Urinary tract infection (UTI) is a common type of infectious disease globally. The aim of this study was to detect the frequency of fosA3 and fosC2 genes in extended-spectrum β-lactamases (ESBL) and blaDHA, blaCMY-2, and blaCMY-42 genes in AmpC β-lactamases-producing isolates of Escherichia coli. In total, 120 isolates of E. coli were collected from three teaching hospitals between March 2014 and February 2015. Antibiotic susceptibility tests were carried out by disk diffusion method. The presence of blaCMY-2, blaCMY-42, blaDHA, fosA3, and fosC2 genes was detected by polymerase chain reaction (PCR) and sequencing. Of the 120 strains, 92 (76.6%) were identified as ESBL producers, 30 (25%) were determined as AmpC β-lactamase producers, and 24 (20%) had both ESBL and AmpC β-lactamase enzymes. Imipenem, fosfomycin, and nitrofurantoin had the best effect against isolates of E. coli. PCR assay demonstrated that the frequency of blaCMY-2, blaCMY-42, and blaDHA genes among AmpC β-lactamases-producing strains were 39%, 1%, and 17.5%, respectively. This study reports the first detection of fosfomycin resistance in Iran. This study indicated the increasing prevalence of UTI isolates of E. coli-harboring ESBL and AmpC β-lactamases genes in Iran. Therefore, due to the high rate of blaDHA and blaCMY genes and emergence of fosfomycin-resistant E. coli isolates, we recommend continuous monitoring of antibiotic resistance as well as attention to guidelines of infection controls.
Early diagnosis of tuberculosis (TB), followed by effective treatment, is the cornerstone of global TB control efforts. An estimated 3 million cases of TB remain undetected each year. Early detection and effective management of TB can prevent severe disease and reduce mortality and transmission. Intrinsic and acquired drug resistance of Mycobacterium tuberculosis (MTB) severely restricted the anti-TB therapeutic options, and public health policies are required to preserve the new medications to treat TB. In addition, TB and HIV frequently accelerate the progression of each other, and one disease can enhance the other effect. Overall, TB-HIV co-infections show an adverse bidirectional interaction. For HIV-infected patients, the risk of developing TB disease is approximately 22 times higher than for persons with a protective immune response. Analysis of the current TB challenges is critical to meet the goals of the end TB strategy and can go a long way in eradicating the disease. It provides opportunities for global TB control and demonstrates the efforts required to accelerate eliminating TB. This review will discuss the main challenges of the TB era, including resistance, co-infection, diagnosis, and treatment.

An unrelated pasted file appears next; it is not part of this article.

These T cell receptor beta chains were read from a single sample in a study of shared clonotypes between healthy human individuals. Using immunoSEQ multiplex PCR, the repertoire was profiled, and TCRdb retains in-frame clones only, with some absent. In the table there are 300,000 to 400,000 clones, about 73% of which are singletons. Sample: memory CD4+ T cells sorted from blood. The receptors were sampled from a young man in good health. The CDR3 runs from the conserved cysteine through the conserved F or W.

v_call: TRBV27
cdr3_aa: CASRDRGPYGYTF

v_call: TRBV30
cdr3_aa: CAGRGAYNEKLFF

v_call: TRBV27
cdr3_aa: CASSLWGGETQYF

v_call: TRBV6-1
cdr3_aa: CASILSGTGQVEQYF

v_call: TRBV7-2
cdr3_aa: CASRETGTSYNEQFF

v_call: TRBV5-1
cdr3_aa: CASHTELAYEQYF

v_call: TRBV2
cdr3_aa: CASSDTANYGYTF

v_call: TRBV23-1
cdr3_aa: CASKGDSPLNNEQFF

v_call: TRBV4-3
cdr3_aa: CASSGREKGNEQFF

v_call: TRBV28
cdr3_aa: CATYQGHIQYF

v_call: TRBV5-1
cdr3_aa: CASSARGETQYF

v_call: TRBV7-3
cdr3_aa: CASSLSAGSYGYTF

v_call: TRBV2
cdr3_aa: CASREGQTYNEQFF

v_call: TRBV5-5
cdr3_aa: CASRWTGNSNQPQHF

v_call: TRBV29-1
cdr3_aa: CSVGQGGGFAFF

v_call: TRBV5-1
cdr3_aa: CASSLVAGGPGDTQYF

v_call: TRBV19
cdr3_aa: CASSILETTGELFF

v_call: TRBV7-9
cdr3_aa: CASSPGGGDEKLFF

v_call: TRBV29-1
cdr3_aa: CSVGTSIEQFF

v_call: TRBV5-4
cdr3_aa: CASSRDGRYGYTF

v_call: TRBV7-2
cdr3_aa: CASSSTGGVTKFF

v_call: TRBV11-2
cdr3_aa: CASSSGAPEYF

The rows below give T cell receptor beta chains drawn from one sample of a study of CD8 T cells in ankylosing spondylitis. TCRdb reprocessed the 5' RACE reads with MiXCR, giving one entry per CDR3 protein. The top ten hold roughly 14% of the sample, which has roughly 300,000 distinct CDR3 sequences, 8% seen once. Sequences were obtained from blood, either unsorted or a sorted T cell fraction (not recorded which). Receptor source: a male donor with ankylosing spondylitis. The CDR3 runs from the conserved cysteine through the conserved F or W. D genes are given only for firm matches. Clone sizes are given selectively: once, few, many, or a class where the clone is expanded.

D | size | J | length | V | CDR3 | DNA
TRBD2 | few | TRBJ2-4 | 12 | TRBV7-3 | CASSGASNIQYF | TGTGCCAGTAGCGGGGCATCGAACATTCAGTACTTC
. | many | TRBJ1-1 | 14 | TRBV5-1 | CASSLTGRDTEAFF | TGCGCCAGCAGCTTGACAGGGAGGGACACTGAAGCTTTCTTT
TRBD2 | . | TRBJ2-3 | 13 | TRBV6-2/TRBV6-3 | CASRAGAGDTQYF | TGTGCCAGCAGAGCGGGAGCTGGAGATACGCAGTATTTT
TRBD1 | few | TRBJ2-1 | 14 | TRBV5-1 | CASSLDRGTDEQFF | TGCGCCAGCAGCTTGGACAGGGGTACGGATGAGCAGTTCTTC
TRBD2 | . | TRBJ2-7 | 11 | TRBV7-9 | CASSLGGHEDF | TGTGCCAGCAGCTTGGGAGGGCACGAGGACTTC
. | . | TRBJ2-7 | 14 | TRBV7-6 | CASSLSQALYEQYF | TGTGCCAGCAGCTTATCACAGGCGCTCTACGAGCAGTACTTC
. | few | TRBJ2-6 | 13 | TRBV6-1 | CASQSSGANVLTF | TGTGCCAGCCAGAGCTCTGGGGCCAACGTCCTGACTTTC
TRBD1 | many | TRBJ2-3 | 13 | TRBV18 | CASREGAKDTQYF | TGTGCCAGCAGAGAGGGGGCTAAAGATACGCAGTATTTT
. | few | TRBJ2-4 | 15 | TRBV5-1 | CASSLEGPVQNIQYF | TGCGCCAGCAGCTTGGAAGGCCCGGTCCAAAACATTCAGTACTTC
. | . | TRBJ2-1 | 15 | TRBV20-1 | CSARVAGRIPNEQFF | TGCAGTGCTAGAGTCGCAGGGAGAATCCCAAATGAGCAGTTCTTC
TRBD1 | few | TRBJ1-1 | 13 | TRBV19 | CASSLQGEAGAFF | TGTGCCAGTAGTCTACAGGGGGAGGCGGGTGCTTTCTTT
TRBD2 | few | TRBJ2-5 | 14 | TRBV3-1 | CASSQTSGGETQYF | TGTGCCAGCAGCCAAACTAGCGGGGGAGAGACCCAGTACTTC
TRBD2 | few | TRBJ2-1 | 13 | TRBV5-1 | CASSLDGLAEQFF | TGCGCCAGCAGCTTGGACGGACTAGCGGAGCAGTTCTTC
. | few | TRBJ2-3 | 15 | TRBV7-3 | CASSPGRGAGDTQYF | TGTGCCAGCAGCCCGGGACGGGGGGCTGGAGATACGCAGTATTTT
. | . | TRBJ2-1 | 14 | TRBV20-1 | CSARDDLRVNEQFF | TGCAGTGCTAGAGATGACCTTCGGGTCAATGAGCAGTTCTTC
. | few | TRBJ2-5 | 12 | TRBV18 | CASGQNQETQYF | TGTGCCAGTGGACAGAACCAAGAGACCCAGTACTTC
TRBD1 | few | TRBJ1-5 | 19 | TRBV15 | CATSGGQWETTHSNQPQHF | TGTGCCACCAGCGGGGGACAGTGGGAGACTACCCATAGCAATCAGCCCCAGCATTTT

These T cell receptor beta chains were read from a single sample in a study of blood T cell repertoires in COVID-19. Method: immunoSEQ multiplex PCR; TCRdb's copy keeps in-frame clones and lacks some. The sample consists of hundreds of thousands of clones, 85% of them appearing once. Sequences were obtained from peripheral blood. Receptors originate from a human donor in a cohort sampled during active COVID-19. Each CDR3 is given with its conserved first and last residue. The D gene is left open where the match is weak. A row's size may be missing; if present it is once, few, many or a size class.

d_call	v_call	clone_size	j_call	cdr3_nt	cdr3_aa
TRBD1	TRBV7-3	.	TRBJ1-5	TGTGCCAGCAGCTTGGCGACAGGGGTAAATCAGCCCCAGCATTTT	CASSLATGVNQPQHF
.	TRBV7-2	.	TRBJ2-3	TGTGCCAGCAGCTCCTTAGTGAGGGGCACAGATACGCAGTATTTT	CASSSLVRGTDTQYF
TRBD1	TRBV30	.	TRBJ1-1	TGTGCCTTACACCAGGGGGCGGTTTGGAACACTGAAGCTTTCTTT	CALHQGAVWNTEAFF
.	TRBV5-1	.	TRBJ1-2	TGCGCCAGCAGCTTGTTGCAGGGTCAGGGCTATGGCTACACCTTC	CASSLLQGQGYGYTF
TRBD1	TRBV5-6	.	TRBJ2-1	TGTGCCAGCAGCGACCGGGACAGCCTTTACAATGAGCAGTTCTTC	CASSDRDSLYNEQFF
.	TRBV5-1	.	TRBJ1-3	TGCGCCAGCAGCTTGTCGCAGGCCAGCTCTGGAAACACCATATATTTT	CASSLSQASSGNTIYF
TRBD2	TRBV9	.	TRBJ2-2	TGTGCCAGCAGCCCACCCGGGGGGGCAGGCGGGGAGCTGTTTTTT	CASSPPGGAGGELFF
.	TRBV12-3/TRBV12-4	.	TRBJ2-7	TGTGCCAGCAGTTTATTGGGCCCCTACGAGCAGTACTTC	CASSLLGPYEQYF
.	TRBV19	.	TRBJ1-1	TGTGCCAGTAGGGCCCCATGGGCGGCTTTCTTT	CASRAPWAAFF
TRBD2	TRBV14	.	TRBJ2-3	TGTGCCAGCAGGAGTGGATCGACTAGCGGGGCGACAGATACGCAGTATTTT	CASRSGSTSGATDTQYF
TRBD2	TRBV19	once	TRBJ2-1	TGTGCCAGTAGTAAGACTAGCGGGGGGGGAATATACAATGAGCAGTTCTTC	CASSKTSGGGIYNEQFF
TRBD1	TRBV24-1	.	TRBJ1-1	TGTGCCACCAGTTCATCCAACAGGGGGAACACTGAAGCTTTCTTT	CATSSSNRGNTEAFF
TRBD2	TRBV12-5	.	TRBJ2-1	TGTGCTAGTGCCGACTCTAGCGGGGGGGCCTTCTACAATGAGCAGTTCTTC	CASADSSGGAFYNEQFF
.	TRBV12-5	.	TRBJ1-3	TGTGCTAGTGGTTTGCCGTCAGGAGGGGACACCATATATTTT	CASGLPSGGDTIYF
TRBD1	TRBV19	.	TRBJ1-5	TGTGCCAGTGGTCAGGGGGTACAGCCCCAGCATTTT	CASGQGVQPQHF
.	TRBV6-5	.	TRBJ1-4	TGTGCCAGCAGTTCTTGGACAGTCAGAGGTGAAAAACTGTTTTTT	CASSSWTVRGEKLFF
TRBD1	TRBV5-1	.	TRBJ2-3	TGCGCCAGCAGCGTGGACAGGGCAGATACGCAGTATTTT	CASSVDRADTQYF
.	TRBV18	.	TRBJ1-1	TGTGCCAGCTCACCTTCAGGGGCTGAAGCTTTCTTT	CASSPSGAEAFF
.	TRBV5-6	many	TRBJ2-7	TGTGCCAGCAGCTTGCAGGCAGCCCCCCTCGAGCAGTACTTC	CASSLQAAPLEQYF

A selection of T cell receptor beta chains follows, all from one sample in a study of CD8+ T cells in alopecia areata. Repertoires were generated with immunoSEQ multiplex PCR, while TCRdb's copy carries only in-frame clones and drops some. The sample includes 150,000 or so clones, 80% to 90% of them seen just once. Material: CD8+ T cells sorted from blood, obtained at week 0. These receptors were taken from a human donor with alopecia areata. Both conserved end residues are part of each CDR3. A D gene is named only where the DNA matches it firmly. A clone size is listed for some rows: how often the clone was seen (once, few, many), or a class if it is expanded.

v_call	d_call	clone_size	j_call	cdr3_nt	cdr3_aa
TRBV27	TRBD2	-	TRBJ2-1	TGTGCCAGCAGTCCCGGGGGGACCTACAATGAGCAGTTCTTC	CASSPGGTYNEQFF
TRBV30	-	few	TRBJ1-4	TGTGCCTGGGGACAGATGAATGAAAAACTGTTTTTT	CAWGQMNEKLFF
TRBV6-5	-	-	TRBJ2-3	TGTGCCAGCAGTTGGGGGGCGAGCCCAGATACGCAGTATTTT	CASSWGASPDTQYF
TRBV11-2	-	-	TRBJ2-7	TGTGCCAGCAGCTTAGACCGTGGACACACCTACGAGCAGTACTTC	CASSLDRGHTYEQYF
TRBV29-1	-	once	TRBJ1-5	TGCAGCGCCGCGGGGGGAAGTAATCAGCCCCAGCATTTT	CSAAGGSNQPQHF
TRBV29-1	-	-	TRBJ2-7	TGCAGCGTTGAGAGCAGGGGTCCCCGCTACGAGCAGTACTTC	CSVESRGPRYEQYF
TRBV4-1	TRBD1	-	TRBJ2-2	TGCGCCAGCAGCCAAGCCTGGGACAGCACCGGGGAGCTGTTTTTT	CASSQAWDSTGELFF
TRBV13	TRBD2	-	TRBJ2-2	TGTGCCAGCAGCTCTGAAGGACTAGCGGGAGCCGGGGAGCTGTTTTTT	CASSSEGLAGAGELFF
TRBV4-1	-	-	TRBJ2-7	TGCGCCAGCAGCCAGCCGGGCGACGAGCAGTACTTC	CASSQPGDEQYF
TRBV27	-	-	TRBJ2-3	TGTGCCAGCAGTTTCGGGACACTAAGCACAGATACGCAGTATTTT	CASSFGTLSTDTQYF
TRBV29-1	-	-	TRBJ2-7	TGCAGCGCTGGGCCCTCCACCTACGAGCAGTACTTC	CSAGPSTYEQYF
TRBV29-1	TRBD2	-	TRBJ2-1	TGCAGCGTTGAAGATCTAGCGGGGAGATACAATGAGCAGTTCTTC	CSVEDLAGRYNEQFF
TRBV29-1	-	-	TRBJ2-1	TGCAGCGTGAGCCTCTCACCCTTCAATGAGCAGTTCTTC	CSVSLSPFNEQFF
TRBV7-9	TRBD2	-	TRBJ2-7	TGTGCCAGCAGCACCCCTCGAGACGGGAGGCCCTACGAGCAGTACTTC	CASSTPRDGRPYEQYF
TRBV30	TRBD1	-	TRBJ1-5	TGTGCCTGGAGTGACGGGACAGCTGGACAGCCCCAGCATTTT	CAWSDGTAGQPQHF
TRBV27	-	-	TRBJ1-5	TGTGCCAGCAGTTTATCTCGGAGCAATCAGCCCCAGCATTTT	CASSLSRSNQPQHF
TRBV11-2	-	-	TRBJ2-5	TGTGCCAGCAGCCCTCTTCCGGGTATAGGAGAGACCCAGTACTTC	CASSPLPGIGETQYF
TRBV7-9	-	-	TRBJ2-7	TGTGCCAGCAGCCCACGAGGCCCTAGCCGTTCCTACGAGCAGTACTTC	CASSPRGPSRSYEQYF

The distribution of drug resistance among clinical isolates of Escherichia coli and Klebsiella pneumoniae has limited the therapeutic options. The aim of this study was to report the prevalence of quinolone resistance genes among E. coli and K. pneumoniae clinical strains isolated from three educational hospitals of Tehran, Iran.
Materials and methods:
A total of 100 strains of E. coli from Labbafinejad and Taleghani Hospitals and 100 strains of K. pneumoniae from Mofid Children and Taleghani Hospitals were collected between January 2013 and May 2014. Antimicrobial susceptibility tests were done by disk diffusion method based on Clinical and Laboratory Standards Institute guidelines. Detection of qepA, aac(6′)-Ib-cr, acrA, and acrB genes was done by polymerase chain reaction (PCR).
In this study, fosfomycin and imipenem against E. coli and fosfomycin and tigecycline against K. pneumoniae had the best effect in antimicrobial susceptibility tests. PCR assay using specific primers demonstrated that the prevalence of qepA, aac(6′)-Ib-cr, acrA, and acrB genes among the 100 E. coli isolates was 0 (0%), 87 (87%), 92 (92%), and 84 (84%), respectively. The prevalence of qepA, aac(6′)-Ib-cr, acrA, and acrB genes among the 100 K. pneumoniae isolates was 4 (4%), 85 (85%), 94 (94%), and 87 (87%), respectively.
The distribution of qepA, aac(6′)-Ib-cr, acrA, and acrB resistance determinants in E. coli and K. pneumoniae is a great concern. Therefore, infection control and prevention of spread of drug-resistant bacteria need careful management of medication and identification of resistant isolates.
Acinetobacter baumannii is a major opportunistic pathogen in healthcare settings worldwide. In Iran, there are only few reports on the prevalence of aminoglycoside resistance genes among A. baumannii isolates. The aim of this study was to investigate the existence of aminoglycoside-modifying enzyme (AME) genes from A. baumannii strains collected at a university teaching hospital in Iran. One hundred A. baumannii strains were collected between 2014 and 2015 from hospitalized patients at Loghman Hakim Hospital, Tehran, Iran. Antimicrobial susceptibility was determined by disk diffusion method according to the Clinical and Laboratory Standards Institute recommendations. The DNA was extracted using a kit obtained from Bioneer Co. (Korea) and was used as a template for polymerase chain reaction. The most active antimicrobial agent against these strains was colistin. The rate of extended-spectrum cephalosporin resistance was 97%. The aadA1, aadB, aac(6′)-Ib, and aac(3)-IIa genes were found in 85%, 77%, 72%, and 68% of A. baumannii isolates, respectively. This study showed a high prevalence rate of AME genes in A. baumannii. This prevalence rate has explained that further aminoglycoside resistance genes may have role in the resistance of clinical isolates of A. baumannii. Therefore, control and treatment of serious infections caused by this opportunistic pathogen should be given more consideration.